The number of online databases and web-tools for gene expression analysis in Arabidopsis thaliana has increased tremendously during the last years. These resources permit the database-assisted identification of putative cis-regulatory DNA sequences, their binding proteins, and the determination of common cis-regulatory motifs in coregulated genes. DNA binding proteins may be predicted by the type of cis-regulatory motif. Further questions of combinatorial control based on the interaction of DNA binding proteins and the colocalization of cis-regulatory motifs can be addressed. The database-assisted spatial and temporal expression analysis of DNA binding proteins and their target genes may help to further refine experimental approaches. Signal transduction pathways upstream of regulated genes are not yet fully accessible in databases mainly because they need to be manually annotated. This review focuses on the use of the AthaMap and PathoPlant® databases for gene expression regulation analysis and discusses similar and complementary online databases and web-tools. Online databases are helpful for the development of working hypothesis and for designing subsequent experiments.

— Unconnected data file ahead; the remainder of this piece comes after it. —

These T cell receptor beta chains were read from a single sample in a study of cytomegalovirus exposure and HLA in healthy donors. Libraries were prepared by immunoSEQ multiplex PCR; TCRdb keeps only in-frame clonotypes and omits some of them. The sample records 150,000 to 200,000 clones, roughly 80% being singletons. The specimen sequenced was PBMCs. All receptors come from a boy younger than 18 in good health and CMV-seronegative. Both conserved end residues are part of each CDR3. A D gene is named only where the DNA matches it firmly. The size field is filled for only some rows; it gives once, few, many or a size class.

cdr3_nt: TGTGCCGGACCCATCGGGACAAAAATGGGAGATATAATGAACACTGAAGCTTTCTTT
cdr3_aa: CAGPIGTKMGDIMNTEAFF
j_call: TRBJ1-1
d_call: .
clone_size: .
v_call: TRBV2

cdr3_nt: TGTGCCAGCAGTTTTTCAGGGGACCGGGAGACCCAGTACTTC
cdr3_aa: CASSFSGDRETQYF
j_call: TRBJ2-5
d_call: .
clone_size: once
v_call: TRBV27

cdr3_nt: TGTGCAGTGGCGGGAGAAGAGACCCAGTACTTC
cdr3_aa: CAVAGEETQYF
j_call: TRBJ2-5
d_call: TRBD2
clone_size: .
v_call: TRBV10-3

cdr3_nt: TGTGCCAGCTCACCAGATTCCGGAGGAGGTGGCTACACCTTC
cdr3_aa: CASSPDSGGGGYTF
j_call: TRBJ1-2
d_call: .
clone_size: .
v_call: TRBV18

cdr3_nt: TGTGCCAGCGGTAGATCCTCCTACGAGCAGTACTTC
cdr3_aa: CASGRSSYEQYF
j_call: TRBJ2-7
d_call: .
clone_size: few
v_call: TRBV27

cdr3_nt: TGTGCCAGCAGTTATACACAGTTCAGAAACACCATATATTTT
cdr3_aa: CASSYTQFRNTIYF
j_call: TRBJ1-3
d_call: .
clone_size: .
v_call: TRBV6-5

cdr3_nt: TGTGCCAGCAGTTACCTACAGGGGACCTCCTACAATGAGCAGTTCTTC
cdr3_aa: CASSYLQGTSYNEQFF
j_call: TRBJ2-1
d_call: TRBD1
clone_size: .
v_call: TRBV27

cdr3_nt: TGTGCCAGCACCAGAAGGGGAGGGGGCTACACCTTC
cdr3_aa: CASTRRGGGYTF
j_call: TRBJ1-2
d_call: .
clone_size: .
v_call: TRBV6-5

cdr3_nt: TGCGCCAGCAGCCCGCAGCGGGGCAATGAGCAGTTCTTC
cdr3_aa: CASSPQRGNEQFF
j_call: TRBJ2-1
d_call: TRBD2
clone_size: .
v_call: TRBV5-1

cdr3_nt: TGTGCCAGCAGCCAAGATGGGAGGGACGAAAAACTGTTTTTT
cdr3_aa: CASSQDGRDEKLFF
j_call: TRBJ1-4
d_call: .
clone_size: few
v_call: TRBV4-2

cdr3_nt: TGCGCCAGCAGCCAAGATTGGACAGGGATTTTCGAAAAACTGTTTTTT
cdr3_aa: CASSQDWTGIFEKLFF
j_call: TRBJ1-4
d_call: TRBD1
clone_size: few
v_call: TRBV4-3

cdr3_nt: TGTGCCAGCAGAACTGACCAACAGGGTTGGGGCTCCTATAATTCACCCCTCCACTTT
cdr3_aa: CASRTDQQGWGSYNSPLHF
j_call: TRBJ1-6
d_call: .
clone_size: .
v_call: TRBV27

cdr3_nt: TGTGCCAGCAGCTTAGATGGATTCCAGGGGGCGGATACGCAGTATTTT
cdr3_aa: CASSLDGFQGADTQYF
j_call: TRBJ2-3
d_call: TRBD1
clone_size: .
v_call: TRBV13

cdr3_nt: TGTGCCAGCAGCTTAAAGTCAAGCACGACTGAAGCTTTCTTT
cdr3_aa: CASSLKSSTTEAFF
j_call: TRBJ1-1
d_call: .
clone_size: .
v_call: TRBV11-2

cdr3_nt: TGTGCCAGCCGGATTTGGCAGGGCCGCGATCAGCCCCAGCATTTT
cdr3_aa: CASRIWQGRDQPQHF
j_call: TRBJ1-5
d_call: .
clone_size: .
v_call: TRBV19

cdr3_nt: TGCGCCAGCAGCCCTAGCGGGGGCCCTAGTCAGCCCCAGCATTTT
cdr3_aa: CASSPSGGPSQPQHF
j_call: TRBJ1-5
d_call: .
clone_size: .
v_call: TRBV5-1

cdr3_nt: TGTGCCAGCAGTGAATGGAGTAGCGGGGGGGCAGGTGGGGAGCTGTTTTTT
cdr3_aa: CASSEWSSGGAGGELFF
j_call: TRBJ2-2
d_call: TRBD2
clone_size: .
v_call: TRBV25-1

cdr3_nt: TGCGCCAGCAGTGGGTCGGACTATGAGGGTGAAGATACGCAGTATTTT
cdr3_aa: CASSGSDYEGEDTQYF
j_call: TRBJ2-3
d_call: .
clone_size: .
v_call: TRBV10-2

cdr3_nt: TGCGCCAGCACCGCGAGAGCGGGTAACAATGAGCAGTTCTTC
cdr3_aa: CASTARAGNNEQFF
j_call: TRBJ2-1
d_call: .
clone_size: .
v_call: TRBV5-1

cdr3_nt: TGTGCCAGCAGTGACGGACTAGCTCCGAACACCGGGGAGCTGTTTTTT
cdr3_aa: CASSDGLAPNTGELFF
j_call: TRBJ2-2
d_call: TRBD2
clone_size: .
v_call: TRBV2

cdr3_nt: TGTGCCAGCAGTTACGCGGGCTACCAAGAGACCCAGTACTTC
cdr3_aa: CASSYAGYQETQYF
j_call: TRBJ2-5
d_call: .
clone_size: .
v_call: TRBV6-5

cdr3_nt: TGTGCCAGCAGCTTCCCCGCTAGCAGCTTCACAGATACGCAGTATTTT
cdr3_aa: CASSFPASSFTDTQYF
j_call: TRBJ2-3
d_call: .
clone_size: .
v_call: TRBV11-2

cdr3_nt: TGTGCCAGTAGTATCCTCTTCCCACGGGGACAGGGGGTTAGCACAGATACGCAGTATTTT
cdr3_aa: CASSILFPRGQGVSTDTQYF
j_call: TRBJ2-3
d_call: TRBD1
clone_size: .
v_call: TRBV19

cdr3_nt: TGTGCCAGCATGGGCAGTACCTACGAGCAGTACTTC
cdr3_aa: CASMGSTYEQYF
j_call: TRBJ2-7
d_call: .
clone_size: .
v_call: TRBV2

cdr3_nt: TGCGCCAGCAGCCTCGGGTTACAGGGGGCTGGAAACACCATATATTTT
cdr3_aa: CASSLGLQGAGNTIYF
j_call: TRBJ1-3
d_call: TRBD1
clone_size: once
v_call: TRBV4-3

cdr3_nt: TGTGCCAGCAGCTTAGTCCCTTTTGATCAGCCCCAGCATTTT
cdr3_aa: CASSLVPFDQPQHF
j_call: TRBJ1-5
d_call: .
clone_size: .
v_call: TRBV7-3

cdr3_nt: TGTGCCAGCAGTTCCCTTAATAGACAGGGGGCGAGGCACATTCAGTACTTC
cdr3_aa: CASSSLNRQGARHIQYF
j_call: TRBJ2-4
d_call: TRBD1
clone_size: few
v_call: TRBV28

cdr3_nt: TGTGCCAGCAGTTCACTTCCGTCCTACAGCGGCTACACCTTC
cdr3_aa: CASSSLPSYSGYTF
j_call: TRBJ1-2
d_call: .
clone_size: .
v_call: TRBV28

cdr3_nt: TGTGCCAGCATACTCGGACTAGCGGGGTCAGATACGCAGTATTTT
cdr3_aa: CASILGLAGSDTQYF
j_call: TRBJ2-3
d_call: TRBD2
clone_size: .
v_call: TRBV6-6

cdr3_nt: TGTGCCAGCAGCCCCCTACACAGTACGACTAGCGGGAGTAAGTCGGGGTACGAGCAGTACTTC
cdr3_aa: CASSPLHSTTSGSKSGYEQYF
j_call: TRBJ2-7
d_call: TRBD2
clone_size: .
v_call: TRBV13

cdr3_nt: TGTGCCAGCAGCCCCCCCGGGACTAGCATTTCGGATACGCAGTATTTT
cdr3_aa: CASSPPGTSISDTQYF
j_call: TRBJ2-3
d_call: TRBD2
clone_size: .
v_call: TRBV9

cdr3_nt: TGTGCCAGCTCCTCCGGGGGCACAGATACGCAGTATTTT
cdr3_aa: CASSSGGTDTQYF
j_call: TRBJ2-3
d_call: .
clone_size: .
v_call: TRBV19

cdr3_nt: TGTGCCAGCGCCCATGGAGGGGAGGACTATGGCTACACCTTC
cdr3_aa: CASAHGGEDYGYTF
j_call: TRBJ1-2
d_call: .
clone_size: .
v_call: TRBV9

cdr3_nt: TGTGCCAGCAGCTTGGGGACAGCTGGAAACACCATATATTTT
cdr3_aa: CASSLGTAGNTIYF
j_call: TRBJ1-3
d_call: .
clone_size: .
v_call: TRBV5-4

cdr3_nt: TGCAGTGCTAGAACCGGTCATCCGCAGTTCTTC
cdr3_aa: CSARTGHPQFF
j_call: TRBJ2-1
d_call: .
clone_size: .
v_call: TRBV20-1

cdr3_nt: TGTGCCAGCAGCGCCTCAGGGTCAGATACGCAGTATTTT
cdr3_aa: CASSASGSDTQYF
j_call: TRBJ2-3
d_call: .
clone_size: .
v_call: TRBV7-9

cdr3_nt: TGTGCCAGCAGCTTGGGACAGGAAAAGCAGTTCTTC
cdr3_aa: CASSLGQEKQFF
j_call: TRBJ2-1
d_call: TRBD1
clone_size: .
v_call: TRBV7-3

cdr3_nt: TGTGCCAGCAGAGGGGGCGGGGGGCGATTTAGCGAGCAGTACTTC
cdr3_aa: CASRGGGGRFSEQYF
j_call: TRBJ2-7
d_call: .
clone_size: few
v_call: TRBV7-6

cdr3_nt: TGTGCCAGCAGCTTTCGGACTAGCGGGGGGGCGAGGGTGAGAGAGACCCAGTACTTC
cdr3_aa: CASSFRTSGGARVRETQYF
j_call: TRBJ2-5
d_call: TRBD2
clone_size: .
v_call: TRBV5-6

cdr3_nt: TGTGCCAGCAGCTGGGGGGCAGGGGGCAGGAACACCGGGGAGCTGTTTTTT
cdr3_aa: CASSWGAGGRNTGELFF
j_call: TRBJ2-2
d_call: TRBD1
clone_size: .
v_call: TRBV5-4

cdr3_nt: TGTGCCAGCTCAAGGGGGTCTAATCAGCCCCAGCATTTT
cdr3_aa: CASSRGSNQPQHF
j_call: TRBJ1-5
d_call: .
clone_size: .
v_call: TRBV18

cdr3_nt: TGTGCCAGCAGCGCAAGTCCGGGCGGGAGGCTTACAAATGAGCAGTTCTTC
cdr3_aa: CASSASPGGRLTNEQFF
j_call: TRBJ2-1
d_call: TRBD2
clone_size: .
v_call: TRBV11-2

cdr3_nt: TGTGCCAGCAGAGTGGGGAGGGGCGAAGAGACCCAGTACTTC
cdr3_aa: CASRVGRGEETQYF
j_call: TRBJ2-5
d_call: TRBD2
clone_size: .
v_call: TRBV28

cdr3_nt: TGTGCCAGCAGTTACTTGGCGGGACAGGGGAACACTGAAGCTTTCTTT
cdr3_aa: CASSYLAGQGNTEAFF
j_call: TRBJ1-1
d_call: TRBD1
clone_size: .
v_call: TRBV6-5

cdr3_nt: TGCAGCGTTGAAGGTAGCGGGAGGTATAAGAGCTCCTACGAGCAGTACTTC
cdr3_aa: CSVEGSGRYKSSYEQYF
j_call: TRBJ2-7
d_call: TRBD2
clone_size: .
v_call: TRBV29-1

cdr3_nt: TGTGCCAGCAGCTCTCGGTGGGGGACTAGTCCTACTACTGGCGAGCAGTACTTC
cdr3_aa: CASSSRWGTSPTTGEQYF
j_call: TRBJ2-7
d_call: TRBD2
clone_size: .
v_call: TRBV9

Bioinformatics; databases; gene expression; plants; transcription; web-server.
DNA triplexes can naturally occur, co-localize and interact with many other regulatory DNA elements (e.g. G-quadruplex (G4) DNA motifs), specific DNA-binding proteins (e.g. transcription factors (TFs)), and micro-RNA (miRNA) precursors. Specific genome localizations of triplex target DNA sites (TTSs) may cause abnormalities in a double-helix DNA structure and can be directly involved in some human diseases. However, genome localization of specific TTSs, their interconnection with regulatory DNA elements and physiological roles in a cell are poor defined. Therefore, it is important to identify comprehensive and reliable catalogue of specific potential TTSs (pTTSs) and their co-localization patterns with other regulatory DNA elements in the human genome.